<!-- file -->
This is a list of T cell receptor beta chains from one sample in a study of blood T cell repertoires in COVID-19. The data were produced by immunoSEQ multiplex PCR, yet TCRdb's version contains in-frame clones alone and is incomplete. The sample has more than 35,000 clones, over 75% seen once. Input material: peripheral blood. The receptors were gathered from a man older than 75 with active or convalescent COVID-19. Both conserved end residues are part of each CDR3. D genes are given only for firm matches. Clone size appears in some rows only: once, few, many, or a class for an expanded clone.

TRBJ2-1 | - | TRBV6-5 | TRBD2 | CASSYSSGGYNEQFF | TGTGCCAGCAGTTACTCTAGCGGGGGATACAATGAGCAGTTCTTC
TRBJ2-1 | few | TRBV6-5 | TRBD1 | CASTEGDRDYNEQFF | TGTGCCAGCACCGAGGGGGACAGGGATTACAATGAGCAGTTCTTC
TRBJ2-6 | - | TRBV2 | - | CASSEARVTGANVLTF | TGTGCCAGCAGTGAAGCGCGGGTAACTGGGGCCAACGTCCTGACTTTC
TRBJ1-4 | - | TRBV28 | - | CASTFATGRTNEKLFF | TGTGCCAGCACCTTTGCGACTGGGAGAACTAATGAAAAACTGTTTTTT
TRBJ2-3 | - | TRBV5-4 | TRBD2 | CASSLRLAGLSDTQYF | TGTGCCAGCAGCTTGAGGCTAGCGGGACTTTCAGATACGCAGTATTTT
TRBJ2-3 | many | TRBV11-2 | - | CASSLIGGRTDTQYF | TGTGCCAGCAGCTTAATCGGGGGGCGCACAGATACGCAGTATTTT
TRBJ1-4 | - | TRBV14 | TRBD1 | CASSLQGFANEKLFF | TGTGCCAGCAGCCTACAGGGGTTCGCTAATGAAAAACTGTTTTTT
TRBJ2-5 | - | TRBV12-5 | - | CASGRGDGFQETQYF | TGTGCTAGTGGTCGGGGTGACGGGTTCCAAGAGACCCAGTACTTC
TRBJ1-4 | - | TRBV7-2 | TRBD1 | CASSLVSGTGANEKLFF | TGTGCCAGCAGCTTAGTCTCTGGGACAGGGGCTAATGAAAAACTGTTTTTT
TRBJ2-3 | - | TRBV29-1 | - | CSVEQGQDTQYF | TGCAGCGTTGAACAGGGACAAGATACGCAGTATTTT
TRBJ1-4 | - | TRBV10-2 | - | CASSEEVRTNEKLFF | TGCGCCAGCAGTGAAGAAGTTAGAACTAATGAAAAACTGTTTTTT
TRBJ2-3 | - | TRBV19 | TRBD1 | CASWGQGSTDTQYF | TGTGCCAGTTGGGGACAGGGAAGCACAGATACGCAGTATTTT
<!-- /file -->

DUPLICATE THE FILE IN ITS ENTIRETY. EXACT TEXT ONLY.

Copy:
This is a list of T cell receptor beta chains from one sample in a study of blood T cell repertoires in COVID-19. The data were produced by immunoSEQ multiplex PCR, yet TCRdb's version contains in-frame clones alone and is incomplete. The sample has more than 35,000 clones, over 75% seen once. Input material: peripheral blood. The receptors were gathered from a man older than 75 with active or convalescent COVID-19. Both conserved end residues are part of each CDR3. D genes are given only for firm matches. Clone size appears in some rows only: once, few, many, or a class for an expanded clone.

TRBJ2-1 | - | TRBV6-5 | TRBD2 | CASSYSSGGYNEQFF | TGTGCCAGCAGTTACTCTAGCGGGGGATACAATGAGCAGTTCTTC
TRBJ2-1 | few | TRBV6-5 | TRBD1 | CASTEGDRDYNEQFF | TGTGCCAGCACCGAGGGGGACAGGGATTACAATGAGCAGTTCTTC
TRBJ2-6 | - | TRBV2 | - | CASSEARVTGANVLTF | TGTGCCAGCAGTGAAGCGCGGGTAACTGGGGCCAACGTCCTGACTTTC
TRBJ1-4 | - | TRBV28 | - | CASTFATGRTNEKLFF | TGTGCCAGCACCTTTGCGACTGGGAGAACTAATGAAAAACTGTTTTTT
TRBJ2-3 | - | TRBV5-4 | TRBD2 | CASSLRLAGLSDTQYF | TGTGCCAGCAGCTTGAGGCTAGCGGGACTTTCAGATACGCAGTATTTT
TRBJ2-3 | many | TRBV11-2 | - | CASSLIGGRTDTQYF | TGTGCCAGCAGCTTAATCGGGGGGCGCACAGATACGCAGTATTTT
TRBJ1-4 | - | TRBV14 | TRBD1 | CASSLQGFANEKLFF | TGTGCCAGCAGCCTACAGGGGTTCGCTAATGAAAAACTGTTTTTT
TRBJ2-5 | - | TRBV12-5 | - | CASGRGDGFQETQYF | TGTGCTAGTGGTCGGGGTGACGGGTTCCAAGAGACCCAGTACTTC
TRBJ1-4 | - | TRBV7-2 | TRBD1 | CASSLVSGTGANEKLFF | TGTGCCAGCAGCTTAGTCTCTGGGACAGGGGCTAATGAAAAACTGTTTTTT
TRBJ2-3 | - | TRBV29-1 | - | CSVEQGQDTQYF | TGCAGCGTTGAACAGGGACAAGATACGCAGTATTTT
TRBJ1-4 | - | TRBV10-2 | - | CASSEEVRTNEKLFF | TGCGCCAGCAGTGAAGAAGTTAGAACTAATGAAAAACTGTTTTTT
TRBJ2-3 | - | TRBV19 | TRBD1 | CASWGQGSTDTQYF | TGTGCCAGTTGGGGACAGGGAAGCACAGATACGCAGTATTTT